Imagine the impact on restaurant, taxies, entertainment, gift shops, retail and wSmall hotels cannot keep fresh and attractive

In many instances the quality of our product has deteriorated resulting in discounted prices.

No high end franchises in Jamaica... the Ritz in financial trouble,,, discounting rooms to get occupancy

Breakeven cost rising therefore occupancy levels crucial

International competition through social media not one-on-one dissatisfied guest interactions

Agriculture

    Total land in farming is over 350 hectares of which only about 200k is active
    Crops over 150K; pastures just under 50K
    Inactive farmlands= 100 hectares

Agricultural Exports

    A solid platform has been created on which to build
    Almost every non-traditional exported domestic crop showed improvement 2011 over 2010
    The sector will require sustained effort to reach its full potential. The new/old Minister of Agriculture must increase the number of extension officers.
    They should be made to be more proactive. Visit farms more frequently and wait to be invited
    I am discouraged to see that the budget for RADA has been reduced, but heartened by increases in other areas.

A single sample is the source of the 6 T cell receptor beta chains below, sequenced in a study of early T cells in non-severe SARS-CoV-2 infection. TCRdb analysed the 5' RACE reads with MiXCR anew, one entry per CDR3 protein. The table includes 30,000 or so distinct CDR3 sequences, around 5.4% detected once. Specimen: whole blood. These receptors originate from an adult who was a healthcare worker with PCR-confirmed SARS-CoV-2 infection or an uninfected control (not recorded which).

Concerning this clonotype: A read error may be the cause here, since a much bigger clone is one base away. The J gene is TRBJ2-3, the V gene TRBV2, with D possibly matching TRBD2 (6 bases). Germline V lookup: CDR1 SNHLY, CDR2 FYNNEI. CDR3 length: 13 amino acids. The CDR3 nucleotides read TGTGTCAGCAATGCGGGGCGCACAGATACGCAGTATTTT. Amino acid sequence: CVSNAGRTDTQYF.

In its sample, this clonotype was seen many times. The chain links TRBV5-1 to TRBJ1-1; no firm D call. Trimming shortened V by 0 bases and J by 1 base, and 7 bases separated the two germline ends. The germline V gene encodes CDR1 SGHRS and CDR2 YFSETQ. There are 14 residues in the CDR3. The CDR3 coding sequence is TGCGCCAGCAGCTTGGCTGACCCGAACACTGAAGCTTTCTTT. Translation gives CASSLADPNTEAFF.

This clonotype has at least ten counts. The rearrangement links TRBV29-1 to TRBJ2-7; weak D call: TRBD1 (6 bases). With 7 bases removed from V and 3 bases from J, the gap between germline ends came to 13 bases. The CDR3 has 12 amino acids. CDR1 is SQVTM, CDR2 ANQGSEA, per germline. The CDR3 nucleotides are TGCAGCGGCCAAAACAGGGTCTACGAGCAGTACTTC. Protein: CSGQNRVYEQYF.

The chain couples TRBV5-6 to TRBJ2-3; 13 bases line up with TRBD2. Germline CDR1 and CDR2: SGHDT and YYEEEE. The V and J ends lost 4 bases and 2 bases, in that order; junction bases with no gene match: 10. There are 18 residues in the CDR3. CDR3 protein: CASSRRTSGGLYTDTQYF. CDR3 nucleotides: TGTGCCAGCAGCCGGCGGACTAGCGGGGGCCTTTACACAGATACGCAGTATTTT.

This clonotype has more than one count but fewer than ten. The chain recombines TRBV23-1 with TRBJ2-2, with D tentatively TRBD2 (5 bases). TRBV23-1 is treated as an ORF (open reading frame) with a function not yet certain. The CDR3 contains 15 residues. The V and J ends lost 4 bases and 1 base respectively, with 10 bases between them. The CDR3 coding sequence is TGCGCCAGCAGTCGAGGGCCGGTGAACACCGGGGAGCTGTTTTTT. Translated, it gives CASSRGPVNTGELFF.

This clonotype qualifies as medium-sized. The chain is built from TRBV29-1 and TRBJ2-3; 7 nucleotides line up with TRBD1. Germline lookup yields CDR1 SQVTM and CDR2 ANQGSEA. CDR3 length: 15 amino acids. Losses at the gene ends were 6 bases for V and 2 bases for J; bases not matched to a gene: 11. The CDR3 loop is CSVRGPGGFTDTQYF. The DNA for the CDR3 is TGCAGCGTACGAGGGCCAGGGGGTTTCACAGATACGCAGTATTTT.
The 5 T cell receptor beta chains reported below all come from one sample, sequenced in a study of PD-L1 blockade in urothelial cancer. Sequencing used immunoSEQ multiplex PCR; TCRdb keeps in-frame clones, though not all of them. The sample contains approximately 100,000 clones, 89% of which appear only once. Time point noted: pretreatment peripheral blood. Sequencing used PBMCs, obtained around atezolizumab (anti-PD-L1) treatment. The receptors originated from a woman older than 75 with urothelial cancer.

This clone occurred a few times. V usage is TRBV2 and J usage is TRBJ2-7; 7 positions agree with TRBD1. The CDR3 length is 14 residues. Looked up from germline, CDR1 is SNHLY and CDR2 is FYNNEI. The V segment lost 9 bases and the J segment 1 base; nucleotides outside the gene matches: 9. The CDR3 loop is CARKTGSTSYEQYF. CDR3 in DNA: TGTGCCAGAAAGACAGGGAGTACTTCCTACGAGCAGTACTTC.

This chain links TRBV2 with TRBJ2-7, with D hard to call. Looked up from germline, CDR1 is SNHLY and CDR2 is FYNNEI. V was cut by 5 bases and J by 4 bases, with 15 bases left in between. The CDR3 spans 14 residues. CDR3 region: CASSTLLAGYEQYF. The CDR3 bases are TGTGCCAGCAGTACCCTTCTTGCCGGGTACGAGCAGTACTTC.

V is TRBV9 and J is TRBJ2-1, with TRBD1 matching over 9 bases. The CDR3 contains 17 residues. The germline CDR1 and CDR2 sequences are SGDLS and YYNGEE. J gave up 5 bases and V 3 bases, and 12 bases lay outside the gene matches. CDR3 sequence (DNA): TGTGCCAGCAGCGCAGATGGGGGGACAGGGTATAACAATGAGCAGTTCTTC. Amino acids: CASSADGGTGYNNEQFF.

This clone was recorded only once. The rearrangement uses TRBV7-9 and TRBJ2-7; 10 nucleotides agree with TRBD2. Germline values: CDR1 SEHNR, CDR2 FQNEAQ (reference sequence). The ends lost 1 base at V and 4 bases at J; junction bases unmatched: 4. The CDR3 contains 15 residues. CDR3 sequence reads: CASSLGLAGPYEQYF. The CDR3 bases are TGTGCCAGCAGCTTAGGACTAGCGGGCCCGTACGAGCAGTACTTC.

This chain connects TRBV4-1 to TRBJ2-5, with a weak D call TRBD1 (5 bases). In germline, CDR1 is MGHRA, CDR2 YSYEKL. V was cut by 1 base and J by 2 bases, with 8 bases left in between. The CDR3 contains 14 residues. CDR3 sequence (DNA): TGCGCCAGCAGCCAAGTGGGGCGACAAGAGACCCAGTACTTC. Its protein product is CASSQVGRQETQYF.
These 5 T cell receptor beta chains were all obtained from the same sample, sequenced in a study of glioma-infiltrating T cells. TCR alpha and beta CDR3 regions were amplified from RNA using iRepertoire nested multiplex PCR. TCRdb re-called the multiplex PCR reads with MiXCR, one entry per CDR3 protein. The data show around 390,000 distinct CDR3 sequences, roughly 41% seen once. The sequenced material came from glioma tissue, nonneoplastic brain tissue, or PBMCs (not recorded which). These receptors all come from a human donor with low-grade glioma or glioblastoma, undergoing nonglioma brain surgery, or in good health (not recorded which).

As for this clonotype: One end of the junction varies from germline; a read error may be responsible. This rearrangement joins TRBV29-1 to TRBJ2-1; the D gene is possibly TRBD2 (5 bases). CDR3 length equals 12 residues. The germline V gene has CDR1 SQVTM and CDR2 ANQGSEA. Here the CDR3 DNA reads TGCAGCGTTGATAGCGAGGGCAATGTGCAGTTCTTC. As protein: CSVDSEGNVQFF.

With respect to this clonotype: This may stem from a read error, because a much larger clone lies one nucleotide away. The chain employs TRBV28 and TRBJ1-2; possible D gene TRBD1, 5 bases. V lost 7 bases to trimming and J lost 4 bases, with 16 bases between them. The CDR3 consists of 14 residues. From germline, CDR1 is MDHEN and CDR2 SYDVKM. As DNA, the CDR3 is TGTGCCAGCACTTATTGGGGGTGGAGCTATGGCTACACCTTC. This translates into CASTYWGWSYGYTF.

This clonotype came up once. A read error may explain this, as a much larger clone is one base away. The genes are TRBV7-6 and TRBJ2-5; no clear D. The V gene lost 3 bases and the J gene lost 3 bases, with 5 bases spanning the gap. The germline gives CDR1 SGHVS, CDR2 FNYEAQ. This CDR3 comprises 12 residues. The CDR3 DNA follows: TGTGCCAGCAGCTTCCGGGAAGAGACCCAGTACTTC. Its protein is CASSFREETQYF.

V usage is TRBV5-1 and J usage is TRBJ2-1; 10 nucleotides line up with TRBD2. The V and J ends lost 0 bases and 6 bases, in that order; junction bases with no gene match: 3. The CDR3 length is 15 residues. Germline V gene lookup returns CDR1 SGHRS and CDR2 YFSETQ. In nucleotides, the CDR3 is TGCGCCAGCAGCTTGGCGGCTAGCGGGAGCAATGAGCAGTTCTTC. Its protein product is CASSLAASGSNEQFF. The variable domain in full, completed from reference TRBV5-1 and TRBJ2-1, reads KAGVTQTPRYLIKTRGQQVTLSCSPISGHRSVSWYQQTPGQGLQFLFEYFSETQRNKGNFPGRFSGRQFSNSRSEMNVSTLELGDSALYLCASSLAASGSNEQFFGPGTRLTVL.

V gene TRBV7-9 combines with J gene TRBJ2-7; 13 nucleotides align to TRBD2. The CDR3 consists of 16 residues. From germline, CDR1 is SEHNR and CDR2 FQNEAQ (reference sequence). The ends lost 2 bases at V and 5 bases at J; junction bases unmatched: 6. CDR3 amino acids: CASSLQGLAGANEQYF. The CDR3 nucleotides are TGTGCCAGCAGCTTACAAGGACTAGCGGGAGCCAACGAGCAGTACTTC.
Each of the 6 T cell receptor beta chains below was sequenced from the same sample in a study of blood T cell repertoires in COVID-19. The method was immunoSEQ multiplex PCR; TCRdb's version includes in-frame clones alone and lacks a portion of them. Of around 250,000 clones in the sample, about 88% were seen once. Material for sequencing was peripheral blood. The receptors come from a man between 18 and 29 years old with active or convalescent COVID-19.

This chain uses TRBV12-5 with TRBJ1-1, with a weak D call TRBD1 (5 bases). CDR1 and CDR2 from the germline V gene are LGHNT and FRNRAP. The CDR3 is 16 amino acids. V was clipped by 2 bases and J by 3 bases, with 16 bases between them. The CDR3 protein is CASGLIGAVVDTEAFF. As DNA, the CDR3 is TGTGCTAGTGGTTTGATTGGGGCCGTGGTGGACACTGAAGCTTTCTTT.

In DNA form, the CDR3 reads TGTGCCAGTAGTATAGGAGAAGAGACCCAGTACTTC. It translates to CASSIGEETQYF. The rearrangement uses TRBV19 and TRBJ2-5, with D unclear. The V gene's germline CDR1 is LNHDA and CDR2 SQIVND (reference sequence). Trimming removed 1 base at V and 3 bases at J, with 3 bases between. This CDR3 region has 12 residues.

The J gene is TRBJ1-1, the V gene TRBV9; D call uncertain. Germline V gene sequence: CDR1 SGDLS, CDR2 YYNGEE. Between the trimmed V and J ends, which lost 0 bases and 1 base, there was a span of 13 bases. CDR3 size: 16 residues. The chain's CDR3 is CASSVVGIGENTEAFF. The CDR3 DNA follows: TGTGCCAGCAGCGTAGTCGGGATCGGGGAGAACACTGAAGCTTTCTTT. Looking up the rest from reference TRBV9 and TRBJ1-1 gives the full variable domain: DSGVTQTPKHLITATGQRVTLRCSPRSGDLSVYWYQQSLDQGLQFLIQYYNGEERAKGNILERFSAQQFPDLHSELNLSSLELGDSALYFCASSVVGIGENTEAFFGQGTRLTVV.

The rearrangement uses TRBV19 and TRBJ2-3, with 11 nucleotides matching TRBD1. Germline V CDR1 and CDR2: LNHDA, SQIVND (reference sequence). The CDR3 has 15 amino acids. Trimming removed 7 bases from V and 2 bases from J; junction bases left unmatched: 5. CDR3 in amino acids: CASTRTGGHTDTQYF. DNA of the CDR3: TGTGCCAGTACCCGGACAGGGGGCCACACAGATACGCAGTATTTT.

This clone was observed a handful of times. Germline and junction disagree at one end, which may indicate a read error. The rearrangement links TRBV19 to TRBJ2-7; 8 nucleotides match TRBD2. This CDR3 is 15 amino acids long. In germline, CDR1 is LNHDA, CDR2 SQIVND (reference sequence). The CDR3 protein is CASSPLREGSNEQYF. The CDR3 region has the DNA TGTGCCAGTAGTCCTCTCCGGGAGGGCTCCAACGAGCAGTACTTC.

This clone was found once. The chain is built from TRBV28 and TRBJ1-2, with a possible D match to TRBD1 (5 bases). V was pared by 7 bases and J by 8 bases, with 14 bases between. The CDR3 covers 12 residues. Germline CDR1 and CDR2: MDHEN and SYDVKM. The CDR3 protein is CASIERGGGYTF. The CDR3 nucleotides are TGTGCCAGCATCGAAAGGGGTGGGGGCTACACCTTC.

More Science and technology must be introduced to agricultural processes to increase production.
    Farming should be approached and organized from the Village level; matching idle lands with water and idle human resources.
    Minister, you need to undertake a comprehensive review of human and physical resources presently available to Agriculture.
    There should be Support for communities/villages with area specific training programs and exposing the framers to computers and the establishment of e-marketing mechanisms. (from donkey to Jeep then computer)
    Despite everything the government has inherited very positive trade in exports of domestic crops agricultural produce in 2011 when compared to 2008. You must now build on this **

ICT:
Mr. Speaker, we have attracted quality lCT investments to Jamaica.

Worldwide, spending in the business process outsourcing (BPO) side of the ICT business amounted to approximately $460 billion in 2007, and rose to $ 680 billion in 2011.

Jamaica, and in particular, the fair city of Montego Bay is a blue-chip ICT investment destination.

About two years ago, JAMPRO executed a strategy of employing market brokers (industry experts) based in our key lCT target markets (USA, Canada, India) to sell our services and broker hard currency deals.

We refocused on capacity building in the local BPO sector by working directly with existing Call Centre operators to expand the number of seats and agents they employ.

We focused on linkages, that is, the spin-off employment opportunities from out ICT investment, looking at how Jamaican builders, telecom companies, lawyers, real estate companies, trainers etc could benefit from this sector.